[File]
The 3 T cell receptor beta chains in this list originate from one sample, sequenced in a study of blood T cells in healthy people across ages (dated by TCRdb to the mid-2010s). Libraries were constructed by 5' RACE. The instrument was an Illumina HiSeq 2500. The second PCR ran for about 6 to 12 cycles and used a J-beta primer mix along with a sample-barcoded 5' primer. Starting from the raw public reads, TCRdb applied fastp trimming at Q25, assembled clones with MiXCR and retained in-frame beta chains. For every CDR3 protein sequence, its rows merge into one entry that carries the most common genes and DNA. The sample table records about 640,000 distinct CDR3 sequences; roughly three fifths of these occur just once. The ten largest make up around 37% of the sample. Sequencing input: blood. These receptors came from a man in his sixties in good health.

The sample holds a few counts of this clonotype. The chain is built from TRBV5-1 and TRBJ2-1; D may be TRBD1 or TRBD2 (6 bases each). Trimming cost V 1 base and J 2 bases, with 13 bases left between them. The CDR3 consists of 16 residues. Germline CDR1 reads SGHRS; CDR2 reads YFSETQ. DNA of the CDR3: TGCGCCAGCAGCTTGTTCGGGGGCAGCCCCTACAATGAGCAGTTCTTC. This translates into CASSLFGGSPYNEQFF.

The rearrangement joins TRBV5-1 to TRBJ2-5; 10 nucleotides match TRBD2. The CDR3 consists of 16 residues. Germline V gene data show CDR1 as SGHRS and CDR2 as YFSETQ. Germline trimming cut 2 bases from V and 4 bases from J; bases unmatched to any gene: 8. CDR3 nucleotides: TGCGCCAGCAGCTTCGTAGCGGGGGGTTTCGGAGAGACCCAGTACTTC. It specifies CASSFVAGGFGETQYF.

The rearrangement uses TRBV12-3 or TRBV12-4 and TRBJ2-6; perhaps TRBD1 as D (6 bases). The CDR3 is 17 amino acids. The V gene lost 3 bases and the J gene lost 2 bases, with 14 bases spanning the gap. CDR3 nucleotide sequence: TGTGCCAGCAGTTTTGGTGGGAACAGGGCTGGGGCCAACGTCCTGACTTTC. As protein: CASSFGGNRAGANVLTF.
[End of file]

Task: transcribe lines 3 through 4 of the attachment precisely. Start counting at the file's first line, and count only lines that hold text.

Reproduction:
The rearrangement joins TRBV5-1 to TRBJ2-5; 10 nucleotides match TRBD2. The CDR3 consists of 16 residues. Germline V gene data show CDR1 as SGHRS and CDR2 as YFSETQ. Germline trimming cut 2 bases from V and 4 bases from J; bases unmatched to any gene: 8. CDR3 nucleotides: TGCGCCAGCAGCTTCGTAGCGGGGGGTTTCGGAGAGACCCAGTACTTC. It specifies CASSFVAGGFGETQYF.

The rearrangement uses TRBV12-3 or TRBV12-4 and TRBJ2-6; perhaps TRBD1 as D (6 bases). The CDR3 is 17 amino acids. The V gene lost 3 bases and the J gene lost 2 bases, with 14 bases spanning the gap. CDR3 nucleotide sequence: TGTGCCAGCAGTTTTGGTGGGAACAGGGCTGGGGCCAACGTCCTGACTTTC. As protein: CASSFGGNRAGANVLTF.